Scientists are fairly confident that Jupiter’s moon Europa has an underground ocean, even though they’ve never seen it.
Hidden beneath an icy crust, most of what researchers know about that ocean is based on the moon’s smooth, streaked surface. Europa lacks mountains or large craters, but it is crisscrossed with ridges and cracks, called chaos terrain, that scientists think is caused by the shifting of ice plates over a liquid ocean, analogous to Earth’s plate tectonics.
By using the Hubble Space Telescope to spy on Europa’s surface, astronomers have discovered the presence of sodium chloride – better known as table salt, the same compound that makes Earth’s oceans so salty. This might indicate that Europa’s ocean is more like Earth’s or Enceladus’ oceans than previously thought, and bolsters some theories about hydrothermal activity on the moon.
The only spacecraft to visit Jupiter’s moons up close was Galileo, back in the late ‘90s and early 2000s. So for an updated view, Samantha Trumbo and colleagues from the California Institute of Technology used Hubble to scan Europa in visible light. This revealed the electromagnetic fingerprints of various elements, also called spectral signatures. One of these fingerprints belonged to sodium chloride, and it appeared most often near the scars of the moon’s chaos terrain. It’s an indication that the salt might be seeping through from an underground ocean, the researchers say in a paper published Wednesday in Science Advances.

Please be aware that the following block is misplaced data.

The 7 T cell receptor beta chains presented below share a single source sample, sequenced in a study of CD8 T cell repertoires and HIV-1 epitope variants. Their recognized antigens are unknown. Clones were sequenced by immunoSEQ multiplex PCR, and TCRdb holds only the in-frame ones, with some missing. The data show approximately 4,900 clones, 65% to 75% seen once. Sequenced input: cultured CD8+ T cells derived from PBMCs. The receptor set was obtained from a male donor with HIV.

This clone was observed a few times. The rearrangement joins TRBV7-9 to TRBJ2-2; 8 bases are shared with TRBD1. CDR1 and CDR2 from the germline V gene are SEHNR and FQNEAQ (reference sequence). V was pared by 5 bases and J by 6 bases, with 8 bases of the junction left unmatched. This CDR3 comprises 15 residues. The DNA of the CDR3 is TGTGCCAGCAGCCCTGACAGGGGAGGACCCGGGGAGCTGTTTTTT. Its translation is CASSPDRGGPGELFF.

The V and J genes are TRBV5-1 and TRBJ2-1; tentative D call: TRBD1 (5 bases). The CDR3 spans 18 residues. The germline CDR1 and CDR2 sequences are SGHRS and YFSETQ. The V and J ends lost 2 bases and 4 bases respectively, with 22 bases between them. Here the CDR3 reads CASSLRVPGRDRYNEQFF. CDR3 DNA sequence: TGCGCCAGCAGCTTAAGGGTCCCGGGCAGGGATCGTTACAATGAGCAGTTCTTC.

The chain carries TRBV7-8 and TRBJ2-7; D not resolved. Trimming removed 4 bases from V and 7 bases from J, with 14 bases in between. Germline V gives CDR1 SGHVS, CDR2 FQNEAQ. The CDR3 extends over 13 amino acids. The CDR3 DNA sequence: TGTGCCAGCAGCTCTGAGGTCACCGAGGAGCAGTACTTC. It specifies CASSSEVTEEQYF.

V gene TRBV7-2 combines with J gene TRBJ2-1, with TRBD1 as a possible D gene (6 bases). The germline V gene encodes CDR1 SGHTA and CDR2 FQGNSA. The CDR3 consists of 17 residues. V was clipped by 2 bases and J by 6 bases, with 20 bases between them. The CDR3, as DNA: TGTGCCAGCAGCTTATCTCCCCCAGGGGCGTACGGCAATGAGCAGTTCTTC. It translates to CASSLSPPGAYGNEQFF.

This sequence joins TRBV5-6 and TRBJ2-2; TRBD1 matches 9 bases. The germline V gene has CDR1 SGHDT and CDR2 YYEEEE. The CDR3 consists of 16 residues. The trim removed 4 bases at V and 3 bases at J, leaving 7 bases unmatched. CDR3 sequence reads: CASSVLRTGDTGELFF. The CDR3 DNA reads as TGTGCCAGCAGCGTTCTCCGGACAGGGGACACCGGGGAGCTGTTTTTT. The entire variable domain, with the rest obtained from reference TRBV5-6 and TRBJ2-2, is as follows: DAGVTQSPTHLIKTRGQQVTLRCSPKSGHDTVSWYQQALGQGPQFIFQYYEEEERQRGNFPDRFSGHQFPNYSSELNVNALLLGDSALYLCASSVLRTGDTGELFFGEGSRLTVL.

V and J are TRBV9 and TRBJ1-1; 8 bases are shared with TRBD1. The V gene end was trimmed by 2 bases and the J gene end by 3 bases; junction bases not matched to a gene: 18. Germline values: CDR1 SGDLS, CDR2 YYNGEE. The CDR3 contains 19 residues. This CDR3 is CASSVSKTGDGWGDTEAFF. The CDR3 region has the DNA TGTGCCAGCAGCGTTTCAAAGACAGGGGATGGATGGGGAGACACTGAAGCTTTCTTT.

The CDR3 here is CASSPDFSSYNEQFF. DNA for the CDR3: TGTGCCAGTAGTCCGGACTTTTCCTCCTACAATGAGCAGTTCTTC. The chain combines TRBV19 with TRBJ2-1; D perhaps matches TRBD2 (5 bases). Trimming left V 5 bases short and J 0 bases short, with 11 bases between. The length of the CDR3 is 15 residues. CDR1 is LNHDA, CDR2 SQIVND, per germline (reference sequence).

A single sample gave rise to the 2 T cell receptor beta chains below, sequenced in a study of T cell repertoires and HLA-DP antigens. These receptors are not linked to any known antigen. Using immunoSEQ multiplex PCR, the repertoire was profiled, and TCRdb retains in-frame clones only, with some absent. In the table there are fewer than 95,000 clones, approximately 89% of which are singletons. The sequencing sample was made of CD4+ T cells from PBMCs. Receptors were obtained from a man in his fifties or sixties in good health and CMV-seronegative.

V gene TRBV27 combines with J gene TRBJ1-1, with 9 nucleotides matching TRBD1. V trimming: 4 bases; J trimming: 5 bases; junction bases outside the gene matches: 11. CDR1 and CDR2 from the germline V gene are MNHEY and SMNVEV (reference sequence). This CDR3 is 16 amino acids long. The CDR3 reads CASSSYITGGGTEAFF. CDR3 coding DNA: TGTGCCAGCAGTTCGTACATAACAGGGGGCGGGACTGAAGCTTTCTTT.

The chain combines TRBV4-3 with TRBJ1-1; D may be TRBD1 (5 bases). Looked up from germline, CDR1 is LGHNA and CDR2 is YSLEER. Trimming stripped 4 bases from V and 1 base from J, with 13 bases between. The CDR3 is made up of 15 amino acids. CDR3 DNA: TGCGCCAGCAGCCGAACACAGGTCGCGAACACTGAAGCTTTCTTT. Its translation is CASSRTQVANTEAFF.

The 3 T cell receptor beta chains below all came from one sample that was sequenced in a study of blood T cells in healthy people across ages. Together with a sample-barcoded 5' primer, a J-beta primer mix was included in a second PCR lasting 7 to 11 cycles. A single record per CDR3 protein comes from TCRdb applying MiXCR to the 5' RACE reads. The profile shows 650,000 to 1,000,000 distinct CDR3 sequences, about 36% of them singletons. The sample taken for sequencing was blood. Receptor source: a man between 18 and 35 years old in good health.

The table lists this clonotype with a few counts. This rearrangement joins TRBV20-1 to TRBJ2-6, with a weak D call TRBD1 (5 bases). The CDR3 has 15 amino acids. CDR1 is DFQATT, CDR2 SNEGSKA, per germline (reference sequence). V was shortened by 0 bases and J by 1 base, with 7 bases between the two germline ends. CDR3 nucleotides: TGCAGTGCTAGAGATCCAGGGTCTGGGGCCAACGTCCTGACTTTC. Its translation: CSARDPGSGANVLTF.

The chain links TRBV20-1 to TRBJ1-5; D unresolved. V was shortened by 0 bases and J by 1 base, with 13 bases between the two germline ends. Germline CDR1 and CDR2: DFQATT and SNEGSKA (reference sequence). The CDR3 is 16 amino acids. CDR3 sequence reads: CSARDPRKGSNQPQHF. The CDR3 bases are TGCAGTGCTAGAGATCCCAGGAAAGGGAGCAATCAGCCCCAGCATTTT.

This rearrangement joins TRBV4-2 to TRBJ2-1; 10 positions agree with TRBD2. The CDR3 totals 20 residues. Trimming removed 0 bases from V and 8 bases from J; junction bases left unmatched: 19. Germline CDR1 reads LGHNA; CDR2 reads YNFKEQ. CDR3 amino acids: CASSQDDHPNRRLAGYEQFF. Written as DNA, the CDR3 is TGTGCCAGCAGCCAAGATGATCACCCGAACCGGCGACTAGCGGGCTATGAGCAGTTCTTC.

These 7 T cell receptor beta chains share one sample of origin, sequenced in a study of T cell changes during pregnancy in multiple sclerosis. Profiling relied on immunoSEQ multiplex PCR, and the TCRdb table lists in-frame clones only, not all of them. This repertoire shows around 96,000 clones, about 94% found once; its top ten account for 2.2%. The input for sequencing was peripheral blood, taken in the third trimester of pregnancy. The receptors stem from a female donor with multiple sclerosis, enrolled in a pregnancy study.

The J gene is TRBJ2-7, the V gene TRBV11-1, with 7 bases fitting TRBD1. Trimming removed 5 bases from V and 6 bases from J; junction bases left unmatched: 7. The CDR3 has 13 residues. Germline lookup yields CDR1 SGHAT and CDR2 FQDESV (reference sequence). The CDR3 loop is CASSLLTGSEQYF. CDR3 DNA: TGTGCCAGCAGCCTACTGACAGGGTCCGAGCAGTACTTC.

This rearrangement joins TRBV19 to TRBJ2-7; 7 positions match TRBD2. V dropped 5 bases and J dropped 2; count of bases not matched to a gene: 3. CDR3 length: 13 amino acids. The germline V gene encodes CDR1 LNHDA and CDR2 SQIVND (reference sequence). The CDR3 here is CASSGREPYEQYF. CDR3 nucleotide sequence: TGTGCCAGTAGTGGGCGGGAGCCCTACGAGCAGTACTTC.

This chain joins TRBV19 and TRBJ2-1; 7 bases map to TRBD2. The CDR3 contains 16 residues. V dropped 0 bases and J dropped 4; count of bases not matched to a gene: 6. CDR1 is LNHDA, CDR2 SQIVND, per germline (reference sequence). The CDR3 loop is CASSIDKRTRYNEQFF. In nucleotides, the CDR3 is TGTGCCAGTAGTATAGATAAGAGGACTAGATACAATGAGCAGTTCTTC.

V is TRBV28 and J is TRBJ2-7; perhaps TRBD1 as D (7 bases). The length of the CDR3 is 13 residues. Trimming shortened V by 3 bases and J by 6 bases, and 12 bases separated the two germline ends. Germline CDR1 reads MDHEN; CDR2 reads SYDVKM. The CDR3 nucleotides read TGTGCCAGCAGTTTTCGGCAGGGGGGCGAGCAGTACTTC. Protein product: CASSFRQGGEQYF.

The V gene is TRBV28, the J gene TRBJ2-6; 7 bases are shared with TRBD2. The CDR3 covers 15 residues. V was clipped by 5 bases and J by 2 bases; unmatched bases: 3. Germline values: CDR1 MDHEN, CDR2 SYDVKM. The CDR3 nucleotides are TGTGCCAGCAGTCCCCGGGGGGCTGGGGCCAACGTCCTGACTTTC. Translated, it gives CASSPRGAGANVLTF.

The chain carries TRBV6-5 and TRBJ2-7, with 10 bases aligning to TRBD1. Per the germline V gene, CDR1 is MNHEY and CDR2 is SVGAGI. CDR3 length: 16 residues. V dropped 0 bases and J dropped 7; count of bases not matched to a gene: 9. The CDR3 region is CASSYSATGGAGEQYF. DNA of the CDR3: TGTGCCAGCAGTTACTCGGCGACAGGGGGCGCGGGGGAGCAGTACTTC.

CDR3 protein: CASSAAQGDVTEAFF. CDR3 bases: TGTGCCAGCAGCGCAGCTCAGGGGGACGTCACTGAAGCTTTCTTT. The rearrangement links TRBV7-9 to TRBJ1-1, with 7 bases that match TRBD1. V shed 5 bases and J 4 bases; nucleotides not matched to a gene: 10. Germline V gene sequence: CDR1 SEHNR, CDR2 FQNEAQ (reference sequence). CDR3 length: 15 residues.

The chaos terrain is younger than the rest of Europa’s surface, and scientists think it’s caused by interactions with the liquid or slush layers farther down, though the specifics are still a matter of debate. So if salt is appearing near these features, it likely comes from farther below.
Astronomers have long thought that Europa’s ocean was salty, but that the salts were based on sulfates instead of chlorides (chemists have a different and broader definition of salt than your average chef). Sulfates are common in Europa’s realm of the solar system, and the ocean could grow salty with sulfates just from water interacting with the seafloor over the years.
Earth and Saturn’s moon Enceladus both have oceans containing chloride salts, and also have either known or strongly suspected hydrothermal vents in their seafloors. That heating and resulting circulation is key to how the waters become chloride-rich over time. So if Europa shares the chloride-salt ocean, it could also share the heat source making the salty ocean.
And even if Europa doesn’t host deep-sea hot vents, the presence of the chloride salt dramatically changes astronomers’ assumptions of the unseen ocean’s chemistry.
Despite the frozen nature of moons like Enceladus and Europa, scientists see them as a good bet for extraterrestrial life in the solar system. The gravitational tug of war between the moons and their giant planets can keep an underground ocean liquid, and possibly even drive thermal vents like those that give rise to life in Earth’s deepest, darkest oceans. But just because life could exist there doesn’t mean it does, and scientists have limited data to investigate.
That lack of data makes scientists’ theories provisional for the moment. Despite decades of research, scientists still don’t know for sure how Europa’s chaos terrain formed. And there may be other ways to make a salty chloride ocean without thermal vents. But upcoming missions like NASA’s Europa Clipper and ESA’s JUICE (Jupiter Icy moons Explorer) may finally reveal what’s going on under Europa’s icy surface, and whether that ocean harbors the potential for alien sea life.
[Editor’s note 6/13/19: An earlier version of this article contained errors. The Hubble observations were visible light, not infrared and the salts previously suspected on Europa were sulfates, not sulfides. The chloride is a result of hydrothermal circulation]